As health experts grapple with the spread of the Zika virus, worried Canadian travellers — including those who are not concerned about pregnancy — are wondering what options they have to change their plans.

"I don't know if everybody really knows everything there is about it or maybe even the officials don't know but, yeah, it is concerning," said Colin Waye, a senior from Sydney, N.S., who flew to the Dominican Republic last week with his wife, Mary.

They booked the trip — their first southern vacation — through Sunwing. Before departure, they said they would have changed plans if given the choice.

They tried to change their destination or get a credit for future travel, but were denied by Sunwing, who said the couple must either take the trip as scheduled or lose their money.

The couple have since been following Zika developments by checking the Centers for Disease Control and the World Health Organization online.

With new countries being added to the list of infected areas and questions about whether there is a connection between Zika and Guillain-Barré syndrome and paralysis in adults, companies that offer vacation travel are having to adapt quickly.

"Sunwing's policy continues to evolve as we receive more information provided by WHO and the Government of Canada," said Jacqueline Grossman, Sunwing Vacations's senior marketing director.

The federal government and the U.S. Centers for Disease Control are recommending pregnant women and those who are thinking about becoming pregnant consider postponing travel to Zika-infected areas.

Sunwing is offering refunds to pregnant women and their companions

Different companies, different responses

Transat Holidays will change destinations or the travel date for pregnant women and travelling companions staying in the same room, but require a medical certificate confirming the pregnancy.

The company says cancellation is subject to terms and conditions, but money on file can be kept as a credit for future reservations.

WestJet has the most liberal options for its customers. It allows all travellers to infected areas to change or cancel their trips without a doctor's note. They are not refunding cash, but offering credit for future travel.


WestJet has the most relaxed policies when it comes to changing travel plans due to the Zika virus. (Fredericton International Airport Authority)

Air Canada Vacations and Air Canada require a note from a health professional for pregnant women who had planned to travel to an infected area. Those women and their travelling companions who wish to change their date of travel or destination can do so for free. Its website says they can also request a refund without penalty.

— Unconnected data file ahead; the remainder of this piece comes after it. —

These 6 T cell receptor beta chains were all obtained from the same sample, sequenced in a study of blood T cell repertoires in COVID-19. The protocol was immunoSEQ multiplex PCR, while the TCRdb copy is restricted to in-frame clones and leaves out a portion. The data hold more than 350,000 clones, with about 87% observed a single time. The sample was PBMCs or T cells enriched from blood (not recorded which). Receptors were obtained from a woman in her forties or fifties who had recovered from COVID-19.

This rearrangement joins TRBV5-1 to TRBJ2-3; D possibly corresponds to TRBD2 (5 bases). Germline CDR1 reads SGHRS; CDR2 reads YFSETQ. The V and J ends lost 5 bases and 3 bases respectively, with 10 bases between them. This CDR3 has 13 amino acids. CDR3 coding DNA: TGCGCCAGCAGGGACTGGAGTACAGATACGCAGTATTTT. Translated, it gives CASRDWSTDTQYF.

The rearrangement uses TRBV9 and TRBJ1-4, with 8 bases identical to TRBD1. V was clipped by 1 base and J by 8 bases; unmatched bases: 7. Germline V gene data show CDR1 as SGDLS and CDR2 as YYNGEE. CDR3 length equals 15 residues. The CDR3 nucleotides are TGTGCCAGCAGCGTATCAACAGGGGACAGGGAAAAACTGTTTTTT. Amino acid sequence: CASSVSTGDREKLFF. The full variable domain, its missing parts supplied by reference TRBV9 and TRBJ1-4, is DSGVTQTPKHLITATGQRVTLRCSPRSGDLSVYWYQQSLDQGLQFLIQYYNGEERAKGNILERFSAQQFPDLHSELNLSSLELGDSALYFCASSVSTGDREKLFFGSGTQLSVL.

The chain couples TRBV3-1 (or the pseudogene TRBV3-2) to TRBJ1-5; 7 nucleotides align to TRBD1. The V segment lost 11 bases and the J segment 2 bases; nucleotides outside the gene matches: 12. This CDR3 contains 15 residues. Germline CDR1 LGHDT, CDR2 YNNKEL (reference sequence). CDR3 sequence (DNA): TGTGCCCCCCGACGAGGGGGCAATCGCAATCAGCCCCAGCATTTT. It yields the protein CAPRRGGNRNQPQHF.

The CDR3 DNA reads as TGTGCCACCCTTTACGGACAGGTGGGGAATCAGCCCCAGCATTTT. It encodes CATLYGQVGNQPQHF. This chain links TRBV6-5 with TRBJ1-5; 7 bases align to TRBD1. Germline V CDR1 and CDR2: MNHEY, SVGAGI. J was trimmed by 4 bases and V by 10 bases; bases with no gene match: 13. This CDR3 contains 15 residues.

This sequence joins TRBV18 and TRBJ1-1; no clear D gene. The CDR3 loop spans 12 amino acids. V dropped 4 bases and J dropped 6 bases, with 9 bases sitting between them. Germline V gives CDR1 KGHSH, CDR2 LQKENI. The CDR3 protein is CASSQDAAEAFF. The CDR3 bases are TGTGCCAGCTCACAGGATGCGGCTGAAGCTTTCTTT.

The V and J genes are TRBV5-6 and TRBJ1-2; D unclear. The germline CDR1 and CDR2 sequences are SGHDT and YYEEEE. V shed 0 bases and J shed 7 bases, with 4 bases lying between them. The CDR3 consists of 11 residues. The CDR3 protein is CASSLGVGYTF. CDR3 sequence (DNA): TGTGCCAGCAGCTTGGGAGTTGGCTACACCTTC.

Sunquest is offering pregnant women, women who may become pregnant and their companions a full credit in future travel vouchers as long as a doctor's note is provided.

Sunwing said it is monitoring the situation carefully and should the travel advice be extended to other people, it will re-evaluate its policy accordingly.

No rush to change travel

Those who work with the travel industry say there isn't a rush of people asking to change their plans — at this point.

"If there were large numbers I would be hearing more and having people call," said Bob Sime, who runs a company that provides marketing advice to travel companies.

Sime said he would expect a large number of calls if the federal government upgrades its warning and tells people not to travel to infected areas.

The CAA's Gary Howard told CBC News much the same, saying they've received inquiries but not many.

"To be honest we don't have many women who are pregnant travelling to the south at this time of year, especially if they're along in their pregnancy," he said.

Howard is urging people to keep concerns about Zika in perspective.

"While the danger to pregnant women is significant, for everyone else this is a virus. Only one in five actually see the symptoms," he said.

Sime points out it's not as simple as the airline or the tour company saying, "We can give you your money back." 

"Once somebody books, the money leaves the travel agent and goes to the tour company or the airline and then goes to the hotel down there because they're all required to pay in advance," he said.

All of the travel companies contacted by CBC News say concerned travellers should talk to their doctor. They also say despite their policies, travellers should contact them so that each inquiry can be dealt with on a case-by-case basis.